jazz up


jazz up

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All that jazz “et cetera” first recorded 1939.

v.

“to speed or liven up,” 1917, from jazz (n.). Related: jazzed; jazzing.

A form of American music that grew out of African-Americans’ musical traditions at the beginning of the twentieth century. Jazz is generally considered a major contribution of the United States to the world of music. It quickly became a form of dance music, incorporating a “big beat” and solos by individual musicians. For many years, all jazz was improvised and taught orally, and even today jazz solos are often improvised. Over the years, the small groups of the original jazz players evolved into the “Big Bands” (led, for example, by Duke Ellington, Count Basie, and Glenn Miller), and finally into concert ensembles. Other famous jazz musicians include Louis Armstrong, Benny Goodman, and Ella Fitzgerald.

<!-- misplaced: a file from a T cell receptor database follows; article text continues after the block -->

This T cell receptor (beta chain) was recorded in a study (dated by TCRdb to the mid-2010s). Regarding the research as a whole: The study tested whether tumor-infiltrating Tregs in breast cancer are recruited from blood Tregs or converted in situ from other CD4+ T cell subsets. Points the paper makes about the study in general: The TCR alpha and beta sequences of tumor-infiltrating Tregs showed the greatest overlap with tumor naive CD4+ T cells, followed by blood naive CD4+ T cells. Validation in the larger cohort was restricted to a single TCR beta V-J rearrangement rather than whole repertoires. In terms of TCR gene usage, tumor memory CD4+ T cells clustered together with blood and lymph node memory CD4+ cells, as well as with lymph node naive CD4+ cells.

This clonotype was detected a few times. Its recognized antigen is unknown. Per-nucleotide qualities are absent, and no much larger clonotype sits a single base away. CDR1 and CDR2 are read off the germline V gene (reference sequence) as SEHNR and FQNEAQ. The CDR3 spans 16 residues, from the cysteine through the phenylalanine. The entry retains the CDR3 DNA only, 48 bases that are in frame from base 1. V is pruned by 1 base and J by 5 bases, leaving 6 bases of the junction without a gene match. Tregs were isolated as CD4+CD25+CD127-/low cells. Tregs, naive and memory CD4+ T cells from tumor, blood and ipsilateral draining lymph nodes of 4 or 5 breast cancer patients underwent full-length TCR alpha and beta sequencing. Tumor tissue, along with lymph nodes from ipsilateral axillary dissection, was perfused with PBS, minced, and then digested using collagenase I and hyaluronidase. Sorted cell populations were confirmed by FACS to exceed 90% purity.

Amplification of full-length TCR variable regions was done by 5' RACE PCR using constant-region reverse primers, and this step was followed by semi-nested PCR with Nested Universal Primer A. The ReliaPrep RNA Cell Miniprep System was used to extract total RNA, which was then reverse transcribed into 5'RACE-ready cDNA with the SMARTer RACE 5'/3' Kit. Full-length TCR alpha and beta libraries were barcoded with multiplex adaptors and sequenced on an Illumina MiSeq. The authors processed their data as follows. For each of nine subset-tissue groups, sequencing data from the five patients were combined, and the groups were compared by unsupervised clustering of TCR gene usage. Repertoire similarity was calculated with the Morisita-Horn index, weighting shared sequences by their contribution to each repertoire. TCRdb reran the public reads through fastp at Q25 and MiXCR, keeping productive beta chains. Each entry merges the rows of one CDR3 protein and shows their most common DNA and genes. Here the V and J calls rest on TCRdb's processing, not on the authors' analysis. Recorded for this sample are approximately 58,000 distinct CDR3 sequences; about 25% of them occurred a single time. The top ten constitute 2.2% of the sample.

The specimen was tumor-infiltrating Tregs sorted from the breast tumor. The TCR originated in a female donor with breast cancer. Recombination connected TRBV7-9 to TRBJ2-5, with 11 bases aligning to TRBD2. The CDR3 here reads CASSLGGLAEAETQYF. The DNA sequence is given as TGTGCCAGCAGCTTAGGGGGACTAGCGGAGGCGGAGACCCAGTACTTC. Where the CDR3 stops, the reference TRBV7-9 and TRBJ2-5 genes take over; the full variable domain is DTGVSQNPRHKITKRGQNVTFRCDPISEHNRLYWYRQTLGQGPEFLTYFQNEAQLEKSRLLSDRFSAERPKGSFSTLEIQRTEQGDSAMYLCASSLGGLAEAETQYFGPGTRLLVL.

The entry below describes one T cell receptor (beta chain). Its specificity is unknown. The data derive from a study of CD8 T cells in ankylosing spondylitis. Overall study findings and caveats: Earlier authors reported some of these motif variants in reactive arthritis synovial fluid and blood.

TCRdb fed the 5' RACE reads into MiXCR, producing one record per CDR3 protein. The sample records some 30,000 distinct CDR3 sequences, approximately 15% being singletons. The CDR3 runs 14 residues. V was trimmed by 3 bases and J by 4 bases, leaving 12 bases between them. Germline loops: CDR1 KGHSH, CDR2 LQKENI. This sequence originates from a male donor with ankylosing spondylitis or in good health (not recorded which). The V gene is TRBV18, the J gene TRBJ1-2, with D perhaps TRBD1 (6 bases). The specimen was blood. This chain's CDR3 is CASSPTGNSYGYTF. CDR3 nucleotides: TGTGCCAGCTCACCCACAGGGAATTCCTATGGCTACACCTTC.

1

Enliven, make more interesting, as in They jazzed up the living room with a new rug, or They decided to include a comedy act to jazz up the program.

2

Modify so as to increase its performance, as in Peter wanted to jazz up his motorbike with a stronger engine. Both usages are colloquialisms from the mid-1900s. Also see juice up.

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